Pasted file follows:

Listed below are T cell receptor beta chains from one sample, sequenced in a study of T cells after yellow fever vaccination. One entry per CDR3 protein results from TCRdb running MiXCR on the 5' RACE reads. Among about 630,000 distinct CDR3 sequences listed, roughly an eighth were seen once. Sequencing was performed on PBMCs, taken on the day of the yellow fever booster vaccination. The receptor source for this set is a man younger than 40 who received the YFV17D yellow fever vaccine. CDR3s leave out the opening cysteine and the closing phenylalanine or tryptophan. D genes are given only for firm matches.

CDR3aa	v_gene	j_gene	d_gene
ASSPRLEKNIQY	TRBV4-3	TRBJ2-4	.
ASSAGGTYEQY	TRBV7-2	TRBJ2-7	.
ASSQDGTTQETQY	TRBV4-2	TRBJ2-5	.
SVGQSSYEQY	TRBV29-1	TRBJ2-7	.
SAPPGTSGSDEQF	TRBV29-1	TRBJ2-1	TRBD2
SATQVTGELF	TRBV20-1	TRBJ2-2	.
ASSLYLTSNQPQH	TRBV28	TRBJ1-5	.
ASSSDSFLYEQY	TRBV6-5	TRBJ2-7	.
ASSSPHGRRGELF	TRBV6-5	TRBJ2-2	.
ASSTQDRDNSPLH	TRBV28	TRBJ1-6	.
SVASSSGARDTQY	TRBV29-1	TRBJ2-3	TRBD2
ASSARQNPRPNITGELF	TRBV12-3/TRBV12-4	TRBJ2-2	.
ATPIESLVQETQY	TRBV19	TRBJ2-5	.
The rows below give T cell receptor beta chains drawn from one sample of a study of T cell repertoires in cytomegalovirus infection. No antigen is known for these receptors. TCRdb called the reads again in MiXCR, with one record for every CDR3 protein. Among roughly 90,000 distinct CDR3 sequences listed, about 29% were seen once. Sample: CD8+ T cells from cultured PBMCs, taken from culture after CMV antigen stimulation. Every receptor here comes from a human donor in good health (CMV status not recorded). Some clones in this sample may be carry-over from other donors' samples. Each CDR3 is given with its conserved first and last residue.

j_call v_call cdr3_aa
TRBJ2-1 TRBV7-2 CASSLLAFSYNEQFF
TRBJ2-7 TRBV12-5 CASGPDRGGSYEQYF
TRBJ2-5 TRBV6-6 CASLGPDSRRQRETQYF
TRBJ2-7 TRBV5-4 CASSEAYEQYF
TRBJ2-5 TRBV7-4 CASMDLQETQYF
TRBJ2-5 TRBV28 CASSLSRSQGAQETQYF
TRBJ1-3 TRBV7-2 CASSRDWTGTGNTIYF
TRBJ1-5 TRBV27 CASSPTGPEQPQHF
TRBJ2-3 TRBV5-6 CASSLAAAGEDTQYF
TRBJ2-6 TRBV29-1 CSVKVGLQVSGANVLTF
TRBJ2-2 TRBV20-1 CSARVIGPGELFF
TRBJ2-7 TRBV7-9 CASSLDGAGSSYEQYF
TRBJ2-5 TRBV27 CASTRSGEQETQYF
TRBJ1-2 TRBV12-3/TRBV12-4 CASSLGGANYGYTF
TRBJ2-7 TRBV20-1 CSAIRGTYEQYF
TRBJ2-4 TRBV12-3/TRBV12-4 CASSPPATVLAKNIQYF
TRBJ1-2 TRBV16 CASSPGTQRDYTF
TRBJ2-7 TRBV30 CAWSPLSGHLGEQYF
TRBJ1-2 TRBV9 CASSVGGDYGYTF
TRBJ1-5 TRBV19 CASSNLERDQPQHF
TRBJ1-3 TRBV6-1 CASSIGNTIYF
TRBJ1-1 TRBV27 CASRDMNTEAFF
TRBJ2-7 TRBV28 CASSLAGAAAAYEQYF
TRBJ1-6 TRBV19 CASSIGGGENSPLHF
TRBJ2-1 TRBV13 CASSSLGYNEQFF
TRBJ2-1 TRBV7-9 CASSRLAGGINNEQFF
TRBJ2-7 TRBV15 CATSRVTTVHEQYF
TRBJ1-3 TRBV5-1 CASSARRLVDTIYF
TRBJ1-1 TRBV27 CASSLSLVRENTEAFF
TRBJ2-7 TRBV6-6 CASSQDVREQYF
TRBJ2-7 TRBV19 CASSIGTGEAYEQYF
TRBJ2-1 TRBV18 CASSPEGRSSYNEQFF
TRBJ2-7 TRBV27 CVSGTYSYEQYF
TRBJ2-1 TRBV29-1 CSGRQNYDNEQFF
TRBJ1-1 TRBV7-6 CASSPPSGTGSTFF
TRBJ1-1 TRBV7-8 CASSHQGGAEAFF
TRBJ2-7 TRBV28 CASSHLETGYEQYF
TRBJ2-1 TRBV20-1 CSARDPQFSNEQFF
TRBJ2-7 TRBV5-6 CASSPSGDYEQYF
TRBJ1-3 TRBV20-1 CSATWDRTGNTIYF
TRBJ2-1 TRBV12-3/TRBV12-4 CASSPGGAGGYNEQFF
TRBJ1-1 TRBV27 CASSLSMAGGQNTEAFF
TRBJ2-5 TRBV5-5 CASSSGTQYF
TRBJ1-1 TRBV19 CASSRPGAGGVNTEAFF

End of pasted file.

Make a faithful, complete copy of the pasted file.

Listed below are T cell receptor beta chains from one sample, sequenced in a study of T cells after yellow fever vaccination. One entry per CDR3 protein results from TCRdb running MiXCR on the 5' RACE reads. Among about 630,000 distinct CDR3 sequences listed, roughly an eighth were seen once. Sequencing was performed on PBMCs, taken on the day of the yellow fever booster vaccination. The receptor source for this set is a man younger than 40 who received the YFV17D yellow fever vaccine. CDR3s leave out the opening cysteine and the closing phenylalanine or tryptophan. D genes are given only for firm matches.

CDR3aa	v_gene	j_gene	d_gene
ASSPRLEKNIQY	TRBV4-3	TRBJ2-4	.
ASSAGGTYEQY	TRBV7-2	TRBJ2-7	.
ASSQDGTTQETQY	TRBV4-2	TRBJ2-5	.
SVGQSSYEQY	TRBV29-1	TRBJ2-7	.
SAPPGTSGSDEQF	TRBV29-1	TRBJ2-1	TRBD2
SATQVTGELF	TRBV20-1	TRBJ2-2	.
ASSLYLTSNQPQH	TRBV28	TRBJ1-5	.
ASSSDSFLYEQY	TRBV6-5	TRBJ2-7	.
ASSSPHGRRGELF	TRBV6-5	TRBJ2-2	.
ASSTQDRDNSPLH	TRBV28	TRBJ1-6	.
SVASSSGARDTQY	TRBV29-1	TRBJ2-3	TRBD2
ASSARQNPRPNITGELF	TRBV12-3/TRBV12-4	TRBJ2-2	.
ATPIESLVQETQY	TRBV19	TRBJ2-5	.
The rows below give T cell receptor beta chains drawn from one sample of a study of T cell repertoires in cytomegalovirus infection. No antigen is known for these receptors. TCRdb called the reads again in MiXCR, with one record for every CDR3 protein. Among roughly 90,000 distinct CDR3 sequences listed, about 29% were seen once. Sample: CD8+ T cells from cultured PBMCs, taken from culture after CMV antigen stimulation. Every receptor here comes from a human donor in good health (CMV status not recorded). Some clones in this sample may be carry-over from other donors' samples. Each CDR3 is given with its conserved first and last residue.

j_call v_call cdr3_aa
TRBJ2-1 TRBV7-2 CASSLLAFSYNEQFF
TRBJ2-7 TRBV12-5 CASGPDRGGSYEQYF
TRBJ2-5 TRBV6-6 CASLGPDSRRQRETQYF
TRBJ2-7 TRBV5-4 CASSEAYEQYF
TRBJ2-5 TRBV7-4 CASMDLQETQYF
TRBJ2-5 TRBV28 CASSLSRSQGAQETQYF
TRBJ1-3 TRBV7-2 CASSRDWTGTGNTIYF
TRBJ1-5 TRBV27 CASSPTGPEQPQHF
TRBJ2-3 TRBV5-6 CASSLAAAGEDTQYF
TRBJ2-6 TRBV29-1 CSVKVGLQVSGANVLTF
TRBJ2-2 TRBV20-1 CSARVIGPGELFF
TRBJ2-7 TRBV7-9 CASSLDGAGSSYEQYF
TRBJ2-5 TRBV27 CASTRSGEQETQYF
TRBJ1-2 TRBV12-3/TRBV12-4 CASSLGGANYGYTF
TRBJ2-7 TRBV20-1 CSAIRGTYEQYF
TRBJ2-4 TRBV12-3/TRBV12-4 CASSPPATVLAKNIQYF
TRBJ1-2 TRBV16 CASSPGTQRDYTF
TRBJ2-7 TRBV30 CAWSPLSGHLGEQYF
TRBJ1-2 TRBV9 CASSVGGDYGYTF
TRBJ1-5 TRBV19 CASSNLERDQPQHF
TRBJ1-3 TRBV6-1 CASSIGNTIYF
TRBJ1-1 TRBV27 CASRDMNTEAFF
TRBJ2-7 TRBV28 CASSLAGAAAAYEQYF
TRBJ1-6 TRBV19 CASSIGGGENSPLHF
TRBJ2-1 TRBV13 CASSSLGYNEQFF
TRBJ2-1 TRBV7-9 CASSRLAGGINNEQFF
TRBJ2-7 TRBV15 CATSRVTTVHEQYF
TRBJ1-3 TRBV5-1 CASSARRLVDTIYF
TRBJ1-1 TRBV27 CASSLSLVRENTEAFF
TRBJ2-7 TRBV6-6 CASSQDVREQYF
TRBJ2-7 TRBV19 CASSIGTGEAYEQYF
TRBJ2-1 TRBV18 CASSPEGRSSYNEQFF
TRBJ2-7 TRBV27 CVSGTYSYEQYF
TRBJ2-1 TRBV29-1 CSGRQNYDNEQFF
TRBJ1-1 TRBV7-6 CASSPPSGTGSTFF
TRBJ1-1 TRBV7-8 CASSHQGGAEAFF
TRBJ2-7 TRBV28 CASSHLETGYEQYF
TRBJ2-1 TRBV20-1 CSARDPQFSNEQFF
TRBJ2-7 TRBV5-6 CASSPSGDYEQYF
TRBJ1-3 TRBV20-1 CSATWDRTGNTIYF
TRBJ2-1 TRBV12-3/TRBV12-4 CASSPGGAGGYNEQFF
TRBJ1-1 TRBV27 CASSLSMAGGQNTEAFF
TRBJ2-5 TRBV5-5 CASSSGTQYF
TRBJ1-1 TRBV19 CASSRPGAGGVNTEAFF